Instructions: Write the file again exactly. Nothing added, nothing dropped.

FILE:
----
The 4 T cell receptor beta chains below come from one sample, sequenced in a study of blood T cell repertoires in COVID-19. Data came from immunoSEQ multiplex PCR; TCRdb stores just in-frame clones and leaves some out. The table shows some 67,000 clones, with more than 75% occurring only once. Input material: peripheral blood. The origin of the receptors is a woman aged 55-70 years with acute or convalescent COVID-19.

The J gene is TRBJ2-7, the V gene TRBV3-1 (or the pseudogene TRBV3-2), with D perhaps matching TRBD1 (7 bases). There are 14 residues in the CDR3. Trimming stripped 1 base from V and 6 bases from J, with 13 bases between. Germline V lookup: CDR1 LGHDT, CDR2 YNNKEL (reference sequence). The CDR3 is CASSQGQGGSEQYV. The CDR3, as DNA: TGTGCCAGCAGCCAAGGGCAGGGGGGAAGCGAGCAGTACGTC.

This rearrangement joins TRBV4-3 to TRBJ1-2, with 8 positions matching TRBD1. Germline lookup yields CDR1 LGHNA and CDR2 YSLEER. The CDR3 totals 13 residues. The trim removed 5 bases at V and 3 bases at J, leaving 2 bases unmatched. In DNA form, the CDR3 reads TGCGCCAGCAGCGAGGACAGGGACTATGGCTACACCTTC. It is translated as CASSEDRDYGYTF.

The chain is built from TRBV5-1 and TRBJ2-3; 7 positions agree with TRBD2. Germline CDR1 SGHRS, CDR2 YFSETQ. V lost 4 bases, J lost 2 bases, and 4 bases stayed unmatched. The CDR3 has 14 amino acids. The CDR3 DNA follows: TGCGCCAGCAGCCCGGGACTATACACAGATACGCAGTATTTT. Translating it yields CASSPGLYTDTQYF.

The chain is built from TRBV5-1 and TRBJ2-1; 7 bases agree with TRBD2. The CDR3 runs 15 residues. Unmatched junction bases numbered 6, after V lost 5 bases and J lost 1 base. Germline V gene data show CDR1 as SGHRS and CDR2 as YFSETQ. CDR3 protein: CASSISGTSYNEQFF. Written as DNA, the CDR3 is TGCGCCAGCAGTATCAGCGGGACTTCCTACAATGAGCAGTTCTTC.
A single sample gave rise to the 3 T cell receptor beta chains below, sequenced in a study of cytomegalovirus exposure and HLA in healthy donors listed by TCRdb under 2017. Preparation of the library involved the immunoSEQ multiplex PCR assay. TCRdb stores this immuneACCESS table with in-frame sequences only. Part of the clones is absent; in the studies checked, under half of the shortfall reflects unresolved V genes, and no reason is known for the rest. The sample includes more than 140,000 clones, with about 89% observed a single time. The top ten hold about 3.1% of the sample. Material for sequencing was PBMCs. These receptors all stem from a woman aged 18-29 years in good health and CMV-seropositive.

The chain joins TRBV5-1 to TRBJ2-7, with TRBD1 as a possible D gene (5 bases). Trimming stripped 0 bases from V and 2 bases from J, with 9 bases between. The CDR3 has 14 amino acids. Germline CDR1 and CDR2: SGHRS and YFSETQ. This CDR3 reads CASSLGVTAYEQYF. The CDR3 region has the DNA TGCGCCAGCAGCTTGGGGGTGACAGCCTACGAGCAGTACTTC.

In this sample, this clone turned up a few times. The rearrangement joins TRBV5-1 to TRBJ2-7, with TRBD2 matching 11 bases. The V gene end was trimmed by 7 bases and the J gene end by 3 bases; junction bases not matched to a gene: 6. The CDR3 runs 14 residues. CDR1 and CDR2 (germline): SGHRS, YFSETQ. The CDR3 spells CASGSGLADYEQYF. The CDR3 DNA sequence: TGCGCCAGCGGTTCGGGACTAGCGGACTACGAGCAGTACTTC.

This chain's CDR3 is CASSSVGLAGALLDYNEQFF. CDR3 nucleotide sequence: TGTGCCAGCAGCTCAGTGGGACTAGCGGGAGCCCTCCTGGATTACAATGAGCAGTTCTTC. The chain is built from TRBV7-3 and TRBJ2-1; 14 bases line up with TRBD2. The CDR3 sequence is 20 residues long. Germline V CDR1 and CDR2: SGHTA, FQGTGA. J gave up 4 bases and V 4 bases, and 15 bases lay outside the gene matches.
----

The 4 T cell receptor beta chains below come from one sample, sequenced in a study of blood T cell repertoires in COVID-19. Data came from immunoSEQ multiplex PCR; TCRdb stores just in-frame clones and leaves some out. The table shows some 67,000 clones, with more than 75% occurring only once. Input material: peripheral blood. The origin of the receptors is a woman aged 55-70 years with acute or convalescent COVID-19.

The J gene is TRBJ2-7, the V gene TRBV3-1 (or the pseudogene TRBV3-2), with D perhaps matching TRBD1 (7 bases). There are 14 residues in the CDR3. Trimming stripped 1 base from V and 6 bases from J, with 13 bases between. Germline V lookup: CDR1 LGHDT, CDR2 YNNKEL (reference sequence). The CDR3 is CASSQGQGGSEQYV. The CDR3, as DNA: TGTGCCAGCAGCCAAGGGCAGGGGGGAAGCGAGCAGTACGTC.

This rearrangement joins TRBV4-3 to TRBJ1-2, with 8 positions matching TRBD1. Germline lookup yields CDR1 LGHNA and CDR2 YSLEER. The CDR3 totals 13 residues. The trim removed 5 bases at V and 3 bases at J, leaving 2 bases unmatched. In DNA form, the CDR3 reads TGCGCCAGCAGCGAGGACAGGGACTATGGCTACACCTTC. It is translated as CASSEDRDYGYTF.

The chain is built from TRBV5-1 and TRBJ2-3; 7 positions agree with TRBD2. Germline CDR1 SGHRS, CDR2 YFSETQ. V lost 4 bases, J lost 2 bases, and 4 bases stayed unmatched. The CDR3 has 14 amino acids. The CDR3 DNA follows: TGCGCCAGCAGCCCGGGACTATACACAGATACGCAGTATTTT. Translating it yields CASSPGLYTDTQYF.

The chain is built from TRBV5-1 and TRBJ2-1; 7 bases agree with TRBD2. The CDR3 runs 15 residues. Unmatched junction bases numbered 6, after V lost 5 bases and J lost 1 base. Germline V gene data show CDR1 as SGHRS and CDR2 as YFSETQ. CDR3 protein: CASSISGTSYNEQFF. Written as DNA, the CDR3 is TGCGCCAGCAGTATCAGCGGGACTTCCTACAATGAGCAGTTCTTC.
A single sample gave rise to the 3 T cell receptor beta chains below, sequenced in a study of cytomegalovirus exposure and HLA in healthy donors listed by TCRdb under 2017. Preparation of the library involved the immunoSEQ multiplex PCR assay. TCRdb stores this immuneACCESS table with in-frame sequences only. Part of the clones is absent; in the studies checked, under half of the shortfall reflects unresolved V genes, and no reason is known for the rest. The sample includes more than 140,000 clones, with about 89% observed a single time. The top ten hold about 3.1% of the sample. Material for sequencing was PBMCs. These receptors all stem from a woman aged 18-29 years in good health and CMV-seropositive.

The chain joins TRBV5-1 to TRBJ2-7, with TRBD1 as a possible D gene (5 bases). Trimming stripped 0 bases from V and 2 bases from J, with 9 bases between. The CDR3 has 14 amino acids. Germline CDR1 and CDR2: SGHRS and YFSETQ. This CDR3 reads CASSLGVTAYEQYF. The CDR3 region has the DNA TGCGCCAGCAGCTTGGGGGTGACAGCCTACGAGCAGTACTTC.

In this sample, this clone turned up a few times. The rearrangement joins TRBV5-1 to TRBJ2-7, with TRBD2 matching 11 bases. The V gene end was trimmed by 7 bases and the J gene end by 3 bases; junction bases not matched to a gene: 6. The CDR3 runs 14 residues. CDR1 and CDR2 (germline): SGHRS, YFSETQ. The CDR3 spells CASGSGLADYEQYF. The CDR3 DNA sequence: TGCGCCAGCGGTTCGGGACTAGCGGACTACGAGCAGTACTTC.

This chain's CDR3 is CASSSVGLAGALLDYNEQFF. CDR3 nucleotide sequence: TGTGCCAGCAGCTCAGTGGGACTAGCGGGAGCCCTCCTGGATTACAATGAGCAGTTCTTC. The chain is built from TRBV7-3 and TRBJ2-1; 14 bases line up with TRBD2. The CDR3 sequence is 20 residues long. Germline V CDR1 and CDR2: SGHTA, FQGTGA. J gave up 4 bases and V 4 bases, and 15 bases lay outside the gene matches.